• SB HelpSystems ROBOT Generic IBM announced the E1080 servers using the latest Power10 processor in September 2021. The most powerful processor from IBM to date, Power10 is designed to handle the demands of doing business in today’s high-tech atmosphere, including running cloud applications, supporting big data, and managing AI workloads. But what does Power10 mean for your data center? In this recorded webinar, IBMers Dan Sundt and Dylan Boday join IBM Power Champion Tom Huntington for a discussion on why Power10 technology is the right strategic investment if you run IBM i, AIX, or Linux. In this action-packed hour, Tom will share trends from the IBM i and AIX user communities while Dan and Dylan dive into the tech specs for key hardware, including:

  • Magic MarkTRY the one package that solves all your document design and printing challenges on all your platforms. Produce bar code labels, electronic forms, ad hoc reports, and RFID tags – without programming! MarkMagic is the only document design and print solution that combines report writing, WYSIWYG label and forms design, and conditional printing in one integrated product. Make sure your data survives when catastrophe hits. Request your trial now!  Request Now.

  • SB HelpSystems ROBOT GenericForms of ransomware has been around for over 30 years, and with more and more organizations suffering attacks each year, it continues to endure. What has made ransomware such a durable threat and what is the best way to combat it? In order to prevent ransomware, organizations must first understand how it works.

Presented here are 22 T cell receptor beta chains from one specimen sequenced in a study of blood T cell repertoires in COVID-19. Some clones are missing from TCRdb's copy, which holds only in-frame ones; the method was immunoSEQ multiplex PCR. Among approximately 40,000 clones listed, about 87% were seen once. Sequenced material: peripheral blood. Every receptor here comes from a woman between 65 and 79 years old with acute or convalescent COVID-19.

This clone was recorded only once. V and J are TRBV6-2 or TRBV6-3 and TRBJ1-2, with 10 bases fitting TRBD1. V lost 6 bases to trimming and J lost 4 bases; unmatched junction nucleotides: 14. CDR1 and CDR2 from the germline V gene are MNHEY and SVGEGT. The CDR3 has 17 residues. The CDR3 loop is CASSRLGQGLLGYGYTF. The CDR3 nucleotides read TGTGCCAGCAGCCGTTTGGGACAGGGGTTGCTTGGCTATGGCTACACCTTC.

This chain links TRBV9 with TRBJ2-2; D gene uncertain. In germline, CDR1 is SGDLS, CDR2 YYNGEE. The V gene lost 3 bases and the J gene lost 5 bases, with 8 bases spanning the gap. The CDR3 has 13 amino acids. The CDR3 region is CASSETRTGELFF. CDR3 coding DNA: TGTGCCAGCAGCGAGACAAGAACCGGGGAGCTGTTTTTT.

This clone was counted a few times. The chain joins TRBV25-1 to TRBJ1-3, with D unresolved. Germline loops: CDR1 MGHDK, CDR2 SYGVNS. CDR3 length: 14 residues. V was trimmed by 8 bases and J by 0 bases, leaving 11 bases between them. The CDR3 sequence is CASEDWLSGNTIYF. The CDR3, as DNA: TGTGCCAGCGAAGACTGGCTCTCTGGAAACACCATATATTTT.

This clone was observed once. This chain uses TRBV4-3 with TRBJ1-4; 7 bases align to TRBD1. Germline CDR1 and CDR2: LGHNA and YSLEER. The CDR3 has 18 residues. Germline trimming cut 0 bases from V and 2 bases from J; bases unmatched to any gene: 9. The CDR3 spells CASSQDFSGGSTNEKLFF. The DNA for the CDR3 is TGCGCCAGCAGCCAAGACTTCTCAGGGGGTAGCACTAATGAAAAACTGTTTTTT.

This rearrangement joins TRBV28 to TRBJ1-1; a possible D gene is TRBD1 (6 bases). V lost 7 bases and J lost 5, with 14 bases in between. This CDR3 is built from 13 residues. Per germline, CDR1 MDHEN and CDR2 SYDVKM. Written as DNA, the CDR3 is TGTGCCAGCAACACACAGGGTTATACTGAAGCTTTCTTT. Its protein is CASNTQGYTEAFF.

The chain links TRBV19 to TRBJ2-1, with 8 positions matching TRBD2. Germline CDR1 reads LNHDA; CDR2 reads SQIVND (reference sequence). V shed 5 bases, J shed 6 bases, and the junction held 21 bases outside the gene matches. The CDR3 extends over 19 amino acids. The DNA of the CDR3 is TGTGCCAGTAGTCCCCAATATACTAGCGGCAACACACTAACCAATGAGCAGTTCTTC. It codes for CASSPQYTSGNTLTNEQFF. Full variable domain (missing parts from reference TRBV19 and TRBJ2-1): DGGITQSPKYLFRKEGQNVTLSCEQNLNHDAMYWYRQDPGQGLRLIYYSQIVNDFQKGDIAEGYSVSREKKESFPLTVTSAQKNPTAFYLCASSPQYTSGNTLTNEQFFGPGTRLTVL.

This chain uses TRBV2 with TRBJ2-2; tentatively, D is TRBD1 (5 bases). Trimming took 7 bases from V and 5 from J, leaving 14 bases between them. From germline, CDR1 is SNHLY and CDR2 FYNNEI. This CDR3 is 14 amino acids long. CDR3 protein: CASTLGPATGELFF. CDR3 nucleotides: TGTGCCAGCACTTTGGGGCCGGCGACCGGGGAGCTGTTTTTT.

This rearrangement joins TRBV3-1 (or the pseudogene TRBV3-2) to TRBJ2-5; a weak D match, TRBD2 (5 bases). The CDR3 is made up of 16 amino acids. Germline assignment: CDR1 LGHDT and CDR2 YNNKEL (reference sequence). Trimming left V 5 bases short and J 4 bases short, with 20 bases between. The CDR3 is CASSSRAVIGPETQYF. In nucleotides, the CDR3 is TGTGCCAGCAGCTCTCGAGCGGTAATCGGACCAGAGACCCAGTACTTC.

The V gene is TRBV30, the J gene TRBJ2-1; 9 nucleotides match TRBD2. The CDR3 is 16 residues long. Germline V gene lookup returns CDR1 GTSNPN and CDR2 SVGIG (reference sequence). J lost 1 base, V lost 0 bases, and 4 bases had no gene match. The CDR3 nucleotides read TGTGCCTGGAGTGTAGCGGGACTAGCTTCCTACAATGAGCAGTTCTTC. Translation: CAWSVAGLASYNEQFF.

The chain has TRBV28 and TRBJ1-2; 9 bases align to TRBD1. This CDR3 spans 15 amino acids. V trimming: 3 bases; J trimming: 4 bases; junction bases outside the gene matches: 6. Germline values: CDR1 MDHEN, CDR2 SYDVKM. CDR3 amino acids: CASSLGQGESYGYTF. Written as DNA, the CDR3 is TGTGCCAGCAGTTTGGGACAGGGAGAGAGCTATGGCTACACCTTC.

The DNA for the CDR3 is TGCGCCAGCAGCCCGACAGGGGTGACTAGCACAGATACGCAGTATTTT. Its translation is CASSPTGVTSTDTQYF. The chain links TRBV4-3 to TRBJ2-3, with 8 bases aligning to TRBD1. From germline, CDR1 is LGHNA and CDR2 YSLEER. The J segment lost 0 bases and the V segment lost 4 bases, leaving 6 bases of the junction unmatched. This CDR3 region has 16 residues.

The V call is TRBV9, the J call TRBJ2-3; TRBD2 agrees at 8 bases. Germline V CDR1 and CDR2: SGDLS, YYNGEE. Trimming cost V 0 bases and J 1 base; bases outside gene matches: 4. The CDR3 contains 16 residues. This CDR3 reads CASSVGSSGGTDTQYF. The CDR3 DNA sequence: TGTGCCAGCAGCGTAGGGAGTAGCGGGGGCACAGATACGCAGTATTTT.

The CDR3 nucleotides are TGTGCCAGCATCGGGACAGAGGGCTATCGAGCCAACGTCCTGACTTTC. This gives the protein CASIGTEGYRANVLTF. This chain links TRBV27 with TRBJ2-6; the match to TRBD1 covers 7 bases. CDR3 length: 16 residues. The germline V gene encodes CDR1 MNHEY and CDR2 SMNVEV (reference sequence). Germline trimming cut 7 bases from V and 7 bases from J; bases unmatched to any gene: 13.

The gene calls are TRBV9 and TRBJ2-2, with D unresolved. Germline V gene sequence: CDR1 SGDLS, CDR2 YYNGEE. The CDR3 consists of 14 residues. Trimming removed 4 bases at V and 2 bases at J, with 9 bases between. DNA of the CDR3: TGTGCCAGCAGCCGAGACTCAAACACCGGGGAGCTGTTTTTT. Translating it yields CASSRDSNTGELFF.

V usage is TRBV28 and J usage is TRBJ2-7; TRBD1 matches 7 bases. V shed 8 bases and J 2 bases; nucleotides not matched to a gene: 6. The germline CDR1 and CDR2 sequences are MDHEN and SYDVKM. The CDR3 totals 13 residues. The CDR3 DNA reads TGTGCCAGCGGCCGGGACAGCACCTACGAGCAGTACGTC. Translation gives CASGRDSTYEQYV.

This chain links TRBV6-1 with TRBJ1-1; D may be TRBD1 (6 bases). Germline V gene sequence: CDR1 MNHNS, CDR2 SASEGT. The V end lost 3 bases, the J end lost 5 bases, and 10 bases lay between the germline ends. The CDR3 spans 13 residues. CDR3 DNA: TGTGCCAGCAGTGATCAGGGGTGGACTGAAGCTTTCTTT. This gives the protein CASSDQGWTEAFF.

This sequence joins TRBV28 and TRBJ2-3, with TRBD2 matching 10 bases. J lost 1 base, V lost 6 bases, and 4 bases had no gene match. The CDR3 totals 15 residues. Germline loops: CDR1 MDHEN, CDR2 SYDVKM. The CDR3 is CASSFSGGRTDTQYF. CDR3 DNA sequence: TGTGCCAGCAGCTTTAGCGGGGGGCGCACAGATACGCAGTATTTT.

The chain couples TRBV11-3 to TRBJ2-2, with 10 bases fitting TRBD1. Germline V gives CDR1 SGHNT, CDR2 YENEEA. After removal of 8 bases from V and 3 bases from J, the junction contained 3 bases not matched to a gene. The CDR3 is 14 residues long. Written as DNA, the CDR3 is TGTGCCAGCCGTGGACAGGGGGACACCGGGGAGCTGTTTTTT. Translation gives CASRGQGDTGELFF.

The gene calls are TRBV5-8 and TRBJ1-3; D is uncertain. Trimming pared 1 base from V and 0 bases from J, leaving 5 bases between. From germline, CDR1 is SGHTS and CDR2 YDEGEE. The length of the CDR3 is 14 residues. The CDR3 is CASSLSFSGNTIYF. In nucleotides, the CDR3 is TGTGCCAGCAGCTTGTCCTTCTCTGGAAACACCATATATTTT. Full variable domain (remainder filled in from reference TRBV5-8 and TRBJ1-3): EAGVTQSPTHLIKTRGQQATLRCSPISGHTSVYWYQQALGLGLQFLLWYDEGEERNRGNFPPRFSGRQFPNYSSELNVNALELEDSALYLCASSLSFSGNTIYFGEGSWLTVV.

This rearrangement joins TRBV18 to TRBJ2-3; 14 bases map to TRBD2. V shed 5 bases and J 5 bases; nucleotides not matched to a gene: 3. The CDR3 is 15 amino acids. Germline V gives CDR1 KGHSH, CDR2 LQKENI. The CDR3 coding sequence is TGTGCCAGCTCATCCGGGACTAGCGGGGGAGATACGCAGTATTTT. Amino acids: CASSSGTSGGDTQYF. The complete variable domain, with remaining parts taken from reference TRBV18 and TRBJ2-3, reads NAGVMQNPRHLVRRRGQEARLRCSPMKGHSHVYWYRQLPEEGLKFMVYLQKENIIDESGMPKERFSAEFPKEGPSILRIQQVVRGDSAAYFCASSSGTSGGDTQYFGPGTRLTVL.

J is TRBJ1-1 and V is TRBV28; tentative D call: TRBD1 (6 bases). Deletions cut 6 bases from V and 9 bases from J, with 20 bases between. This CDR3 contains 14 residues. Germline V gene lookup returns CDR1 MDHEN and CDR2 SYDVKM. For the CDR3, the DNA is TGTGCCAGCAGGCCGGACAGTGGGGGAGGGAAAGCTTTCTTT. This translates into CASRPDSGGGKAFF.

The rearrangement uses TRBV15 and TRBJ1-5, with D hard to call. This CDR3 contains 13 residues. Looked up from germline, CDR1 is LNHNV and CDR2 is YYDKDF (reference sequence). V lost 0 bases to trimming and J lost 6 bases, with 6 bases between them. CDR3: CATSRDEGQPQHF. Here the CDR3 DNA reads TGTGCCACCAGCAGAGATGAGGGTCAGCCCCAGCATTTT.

• SB HelpSystems ROBOT GenericIT security is a top priority for businesses around the world, but most IBM i pros don’t know where to begin—and most cybersecurity experts don’t know IBM i. In this session, Robin Tatam explores the business impact of lax IBM i security, the top vulnerabilities putting IBM i at risk, and the steps you can take to protect your organization. If you’re looking to avoid unexpected downtime or corrupted data, you don’t want to miss this session.

  • SB HelpSystems ROBOT GenericCan you trust all of your users all of the time? A typical end user receives 16 malicious emails each month, but only 17 percent of these phishing campaigns are reported to IT. Once an attack is underway, most organizations won’t discover the breach until six months later. A staggering amount of damage can occur in that time. Despite these risks, 93 percent of organizations are leaving their IBM i systems vulnerable to cybercrime. In this on-demand webinar, IBM i security experts Robin Tatam and Sandi Moore will reveal:

  • FORTRA Disaster protection is vital to every business. Yet, it often consists of patched together procedures that are prone to error. From automatic backups to data encryption to media management, Robot automates the routine (yet often complex) tasks of iSeries backup and recovery, saving you time and money and making the process safer and more reliable. Automate your backups with the Robot Backup and Recovery Solution. Key features include:

  • FORTRAManaging messages on your IBM i can be more than a full-time job if you have to do it manually. Messages need a response and resources must be monitored—often over multiple systems and across platforms. How can you be sure you won’t miss important system events? Automate your message center with the Robot Message Management Solution. Key features include: